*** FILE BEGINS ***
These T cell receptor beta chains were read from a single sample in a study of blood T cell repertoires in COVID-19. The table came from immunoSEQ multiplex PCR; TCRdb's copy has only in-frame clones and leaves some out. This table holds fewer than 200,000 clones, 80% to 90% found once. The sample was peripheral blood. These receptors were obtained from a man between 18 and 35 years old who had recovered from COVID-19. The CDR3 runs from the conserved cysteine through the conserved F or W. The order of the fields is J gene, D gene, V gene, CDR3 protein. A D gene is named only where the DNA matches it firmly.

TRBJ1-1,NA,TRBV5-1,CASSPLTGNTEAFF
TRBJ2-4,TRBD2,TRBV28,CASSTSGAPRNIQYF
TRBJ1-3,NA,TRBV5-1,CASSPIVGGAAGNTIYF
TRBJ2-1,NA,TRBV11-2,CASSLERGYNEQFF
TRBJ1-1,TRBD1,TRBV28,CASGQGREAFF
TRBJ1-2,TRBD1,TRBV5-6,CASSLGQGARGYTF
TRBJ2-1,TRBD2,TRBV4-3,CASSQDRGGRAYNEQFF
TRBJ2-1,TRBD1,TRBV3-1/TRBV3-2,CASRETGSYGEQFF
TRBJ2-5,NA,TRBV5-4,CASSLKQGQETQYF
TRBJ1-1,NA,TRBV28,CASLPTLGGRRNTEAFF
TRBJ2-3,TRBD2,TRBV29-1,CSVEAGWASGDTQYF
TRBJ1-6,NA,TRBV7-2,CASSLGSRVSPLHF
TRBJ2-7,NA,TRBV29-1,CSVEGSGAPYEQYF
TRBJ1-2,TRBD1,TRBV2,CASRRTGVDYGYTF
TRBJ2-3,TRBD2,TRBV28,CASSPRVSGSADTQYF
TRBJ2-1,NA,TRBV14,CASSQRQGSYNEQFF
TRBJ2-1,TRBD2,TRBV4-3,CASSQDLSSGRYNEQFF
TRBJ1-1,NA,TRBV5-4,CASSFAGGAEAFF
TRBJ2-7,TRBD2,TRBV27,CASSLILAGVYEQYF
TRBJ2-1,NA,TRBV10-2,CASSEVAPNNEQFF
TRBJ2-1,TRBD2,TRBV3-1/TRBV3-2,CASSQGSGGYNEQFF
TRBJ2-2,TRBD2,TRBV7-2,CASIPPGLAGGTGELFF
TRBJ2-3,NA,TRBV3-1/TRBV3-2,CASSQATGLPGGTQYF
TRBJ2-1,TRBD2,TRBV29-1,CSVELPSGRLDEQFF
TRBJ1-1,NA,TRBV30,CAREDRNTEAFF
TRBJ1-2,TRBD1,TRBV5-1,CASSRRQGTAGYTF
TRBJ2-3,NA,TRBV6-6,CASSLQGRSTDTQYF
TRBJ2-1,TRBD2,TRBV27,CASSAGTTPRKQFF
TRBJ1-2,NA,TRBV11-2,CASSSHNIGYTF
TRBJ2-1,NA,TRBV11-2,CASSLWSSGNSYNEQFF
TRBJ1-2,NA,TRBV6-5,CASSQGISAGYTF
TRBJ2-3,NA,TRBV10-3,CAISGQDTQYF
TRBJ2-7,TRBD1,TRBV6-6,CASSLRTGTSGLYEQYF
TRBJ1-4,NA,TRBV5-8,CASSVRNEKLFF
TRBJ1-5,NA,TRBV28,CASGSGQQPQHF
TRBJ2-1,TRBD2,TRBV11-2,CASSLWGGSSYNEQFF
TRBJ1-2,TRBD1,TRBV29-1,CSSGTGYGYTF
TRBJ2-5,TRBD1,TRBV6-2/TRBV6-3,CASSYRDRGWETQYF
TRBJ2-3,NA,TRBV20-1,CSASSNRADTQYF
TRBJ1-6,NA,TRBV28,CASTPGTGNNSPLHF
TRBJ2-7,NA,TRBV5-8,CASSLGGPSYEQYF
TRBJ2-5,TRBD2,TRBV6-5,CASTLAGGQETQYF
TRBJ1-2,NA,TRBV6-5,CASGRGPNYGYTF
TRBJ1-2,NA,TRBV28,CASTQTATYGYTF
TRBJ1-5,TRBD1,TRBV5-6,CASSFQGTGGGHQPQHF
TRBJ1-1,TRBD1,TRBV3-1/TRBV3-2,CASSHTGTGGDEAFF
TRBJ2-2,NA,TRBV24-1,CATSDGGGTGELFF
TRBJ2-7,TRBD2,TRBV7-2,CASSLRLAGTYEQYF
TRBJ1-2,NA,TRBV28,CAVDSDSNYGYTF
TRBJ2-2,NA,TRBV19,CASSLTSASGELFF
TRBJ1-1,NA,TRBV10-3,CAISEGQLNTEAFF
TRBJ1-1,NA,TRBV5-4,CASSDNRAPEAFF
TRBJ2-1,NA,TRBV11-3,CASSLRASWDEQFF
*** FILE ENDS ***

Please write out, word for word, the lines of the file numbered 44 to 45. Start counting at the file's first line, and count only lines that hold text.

TRBJ1-2,NA,TRBV6-5,CASGRGPNYGYTF
TRBJ1-2,NA,TRBV28,CASTQTATYGYTF